Detroit’s journey from Junk Bonds to Investment Grade complete with S&P double-notch rating upgrade, the second such rating in less than a month



  • S&P follows Moody’s and delivers Detroit’s second double-notch increase to investment grade capping a remarkable financial turnaround since exiting bankruptcy  
  • S&P upgrades Detroit Unlimited Tax General Obligation debt to BBB from BB+ and upgrades Priority-Lien debt rating to A- from BBB  
  • The “structural imbalance” adjustment, which depressed and limited Detroit’s rating is removed 
  • The upgrade reflects Detroit’s ongoing efforts toward building financial resiliency, as well as its commitment to robust financial planning and budgetary management  
  • This marks S&P’s third rating upgrade in three years and follows an equivalent upgrade earlier this month from Moody’s to Baa2 with a positive outlook, highlighting Detroit’s strong trajectory  


Detroit, MI – In ten years, Detroit has completed a remarkable financial turnaround on the journey from junk bond status to investment grade after receiving a double-notch rating increase from Standard and Poor’s Global Ratings on today, less than a month after Moody’s double-notch upgrade. 

S&P has raised Detroit’s General Obligation (GO) debt to a BBB rating, noting the City’s strong fiscal management, positive financial results and improvements to reserves and liquidity. At the same time, S&P upgraded its rating on Detroit’s Public Lighting Authority and Income Tax backed debt issued through the Michigan Finance Authority (considered Priority-Lien debt because of their pledge of specific tax revenues) to A- from BBB.   

S&P wrote: “Ten years on from its bankruptcy filing, Detroit's financial position and economic condition are the strongest they've been in decades. Liquidity and reserves are at record levels, the debt burden is manageable, population decline is flattening, the stock of blighted and vacant properties is down considerably thanks to extensive city-managed programs, assessed property values have increased in five consecutive years [...], and taxable wages continue to grow.”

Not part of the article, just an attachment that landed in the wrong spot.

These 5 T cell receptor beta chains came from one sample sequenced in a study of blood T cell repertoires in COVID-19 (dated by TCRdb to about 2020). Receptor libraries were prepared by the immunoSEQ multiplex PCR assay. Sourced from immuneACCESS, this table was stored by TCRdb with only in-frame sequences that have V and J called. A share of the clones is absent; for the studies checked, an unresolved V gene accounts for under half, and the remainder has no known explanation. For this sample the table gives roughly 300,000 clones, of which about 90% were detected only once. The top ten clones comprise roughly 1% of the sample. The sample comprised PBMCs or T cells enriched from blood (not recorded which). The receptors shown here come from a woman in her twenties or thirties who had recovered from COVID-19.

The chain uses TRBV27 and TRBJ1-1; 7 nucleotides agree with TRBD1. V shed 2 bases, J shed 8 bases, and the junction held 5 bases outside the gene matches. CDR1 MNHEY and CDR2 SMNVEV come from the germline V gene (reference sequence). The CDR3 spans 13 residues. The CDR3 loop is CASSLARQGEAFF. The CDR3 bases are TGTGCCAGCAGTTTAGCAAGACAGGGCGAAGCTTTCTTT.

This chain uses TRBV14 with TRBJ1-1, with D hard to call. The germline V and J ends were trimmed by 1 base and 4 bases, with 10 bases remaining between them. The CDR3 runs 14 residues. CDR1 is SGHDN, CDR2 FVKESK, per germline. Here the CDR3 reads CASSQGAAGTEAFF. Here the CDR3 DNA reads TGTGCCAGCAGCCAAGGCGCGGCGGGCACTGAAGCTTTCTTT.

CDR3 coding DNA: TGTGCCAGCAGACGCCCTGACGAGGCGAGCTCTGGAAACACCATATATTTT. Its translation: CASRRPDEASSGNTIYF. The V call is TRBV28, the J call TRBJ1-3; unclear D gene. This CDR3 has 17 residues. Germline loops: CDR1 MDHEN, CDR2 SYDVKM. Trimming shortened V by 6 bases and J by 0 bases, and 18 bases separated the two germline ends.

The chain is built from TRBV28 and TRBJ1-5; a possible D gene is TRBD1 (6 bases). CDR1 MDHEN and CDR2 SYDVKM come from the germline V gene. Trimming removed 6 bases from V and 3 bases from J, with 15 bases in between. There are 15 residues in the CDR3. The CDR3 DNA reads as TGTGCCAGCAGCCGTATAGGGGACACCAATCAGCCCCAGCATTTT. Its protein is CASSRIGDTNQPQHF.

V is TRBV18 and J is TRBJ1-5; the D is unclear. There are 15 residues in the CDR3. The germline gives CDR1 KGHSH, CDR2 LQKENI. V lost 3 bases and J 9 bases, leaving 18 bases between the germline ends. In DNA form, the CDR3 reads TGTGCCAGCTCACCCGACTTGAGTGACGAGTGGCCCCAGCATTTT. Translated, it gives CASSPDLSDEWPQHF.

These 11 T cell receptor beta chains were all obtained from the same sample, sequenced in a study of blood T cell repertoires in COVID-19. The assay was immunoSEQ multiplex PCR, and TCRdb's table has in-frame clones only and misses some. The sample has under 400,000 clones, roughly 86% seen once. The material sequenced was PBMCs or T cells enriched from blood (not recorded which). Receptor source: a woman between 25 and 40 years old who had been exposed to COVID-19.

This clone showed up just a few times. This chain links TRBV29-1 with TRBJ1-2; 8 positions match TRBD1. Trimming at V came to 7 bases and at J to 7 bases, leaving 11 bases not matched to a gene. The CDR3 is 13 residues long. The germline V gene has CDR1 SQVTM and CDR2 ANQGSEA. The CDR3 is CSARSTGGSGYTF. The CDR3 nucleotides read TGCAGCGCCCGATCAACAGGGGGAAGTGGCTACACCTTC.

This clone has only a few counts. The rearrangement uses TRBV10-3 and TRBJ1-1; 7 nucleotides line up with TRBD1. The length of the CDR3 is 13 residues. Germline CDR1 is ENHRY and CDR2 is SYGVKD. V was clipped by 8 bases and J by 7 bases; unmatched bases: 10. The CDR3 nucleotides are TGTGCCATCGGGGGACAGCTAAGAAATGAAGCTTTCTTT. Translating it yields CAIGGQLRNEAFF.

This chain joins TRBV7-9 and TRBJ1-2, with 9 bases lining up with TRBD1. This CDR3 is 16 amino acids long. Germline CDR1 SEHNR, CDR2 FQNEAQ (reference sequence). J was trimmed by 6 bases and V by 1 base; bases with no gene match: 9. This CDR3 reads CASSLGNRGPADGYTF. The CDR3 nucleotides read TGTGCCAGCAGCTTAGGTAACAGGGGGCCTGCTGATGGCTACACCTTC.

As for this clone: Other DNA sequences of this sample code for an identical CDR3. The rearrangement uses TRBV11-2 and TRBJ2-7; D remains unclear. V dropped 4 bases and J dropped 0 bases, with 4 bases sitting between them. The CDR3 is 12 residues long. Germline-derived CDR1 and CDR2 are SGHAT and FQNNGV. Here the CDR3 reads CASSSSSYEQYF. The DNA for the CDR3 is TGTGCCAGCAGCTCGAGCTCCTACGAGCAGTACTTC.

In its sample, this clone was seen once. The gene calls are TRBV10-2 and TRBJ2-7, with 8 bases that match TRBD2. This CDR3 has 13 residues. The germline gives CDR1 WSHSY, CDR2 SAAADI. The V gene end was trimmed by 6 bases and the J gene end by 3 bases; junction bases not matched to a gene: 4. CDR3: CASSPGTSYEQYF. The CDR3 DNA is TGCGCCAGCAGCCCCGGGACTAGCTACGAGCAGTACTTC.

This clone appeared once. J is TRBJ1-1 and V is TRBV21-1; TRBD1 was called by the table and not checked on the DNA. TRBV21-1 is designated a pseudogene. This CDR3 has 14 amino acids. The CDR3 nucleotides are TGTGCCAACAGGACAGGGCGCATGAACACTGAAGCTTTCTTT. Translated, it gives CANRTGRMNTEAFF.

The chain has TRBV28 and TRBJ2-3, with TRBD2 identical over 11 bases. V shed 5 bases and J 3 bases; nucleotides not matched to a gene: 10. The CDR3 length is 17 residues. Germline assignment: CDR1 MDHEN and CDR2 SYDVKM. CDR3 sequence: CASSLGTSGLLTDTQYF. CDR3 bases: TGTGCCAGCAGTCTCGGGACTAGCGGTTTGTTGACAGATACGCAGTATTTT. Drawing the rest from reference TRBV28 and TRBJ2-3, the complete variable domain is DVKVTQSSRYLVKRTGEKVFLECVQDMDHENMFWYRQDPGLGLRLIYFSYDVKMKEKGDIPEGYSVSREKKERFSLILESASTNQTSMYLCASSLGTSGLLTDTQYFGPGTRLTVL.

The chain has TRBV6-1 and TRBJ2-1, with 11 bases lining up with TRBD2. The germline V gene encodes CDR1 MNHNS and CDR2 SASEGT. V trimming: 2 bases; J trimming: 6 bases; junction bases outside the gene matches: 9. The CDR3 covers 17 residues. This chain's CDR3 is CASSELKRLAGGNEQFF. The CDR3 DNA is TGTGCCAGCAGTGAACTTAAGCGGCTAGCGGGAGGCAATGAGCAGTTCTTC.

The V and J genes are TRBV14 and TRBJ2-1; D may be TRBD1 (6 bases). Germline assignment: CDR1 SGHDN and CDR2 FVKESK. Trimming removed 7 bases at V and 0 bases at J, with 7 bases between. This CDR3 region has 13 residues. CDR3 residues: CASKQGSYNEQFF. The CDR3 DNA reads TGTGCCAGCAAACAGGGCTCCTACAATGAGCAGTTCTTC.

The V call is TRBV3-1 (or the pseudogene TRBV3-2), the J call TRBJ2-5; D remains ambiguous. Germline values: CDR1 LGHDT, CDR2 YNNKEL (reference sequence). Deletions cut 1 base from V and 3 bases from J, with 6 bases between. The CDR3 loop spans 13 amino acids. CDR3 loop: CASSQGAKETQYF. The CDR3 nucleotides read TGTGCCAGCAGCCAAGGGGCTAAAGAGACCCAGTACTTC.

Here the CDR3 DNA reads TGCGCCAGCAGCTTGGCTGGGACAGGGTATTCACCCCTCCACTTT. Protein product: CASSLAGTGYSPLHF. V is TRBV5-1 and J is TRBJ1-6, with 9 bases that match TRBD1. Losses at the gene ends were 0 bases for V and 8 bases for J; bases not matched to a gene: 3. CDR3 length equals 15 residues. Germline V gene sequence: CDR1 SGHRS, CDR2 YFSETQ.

Mayor Duggan again praised the City’s Chief Financial Officers over the last decade:  John Hill, Dave Massaron, Jay Rising, as well as Chief Deputy CFOs Tanya Stoudemire and John Naglick.  The double-notch upgrade from both rating agencies stems from the hard choices, discipline and sound financial management they’ve made over the years,” Duggan said.  “No one in 2014 would have predicted Detroit returning to investment grade with both rating agencies in less than a decade.” 

 Double-Double: Two notch increases from two rating agencies 

S&P’s credit action follows an equivalent rating upgrade to Baa2 from Ba1 issued by Moody’s last month. Neither agency has rated Detroit investment grade since the beginning of 2009, and the back-to-back announcements highlight the incredible progress since the City exited bankruptcy just under 10 years ago.   

They noted “In our view, concerted management action and institutional support to not only recover from bankruptcy, but also to revitalize Detroit’s economy and finances, enabled the city to capitalize on its situation.”  

S&P also remarked that, “The rating action reflects Detroit’s strengthened financial position and our increased confidence in the city’s ability to sustain balance within the construct of its latest pension funding framework. Despite the pressures it faces, we feel the city is now well positioned to sustain a financial profile supportive of the ‘BBB’ rating given significant flexibility in the form of operating reserves, the Retiree Protection Fund (RPF), and stimulus funds, as well as a commitment to maintaining balanced operations. A very active management team with disciplined planning and budget oversight, a robust pipeline of ongoing economic development, and what we consider an achievable pension funding strategy further support the rating.”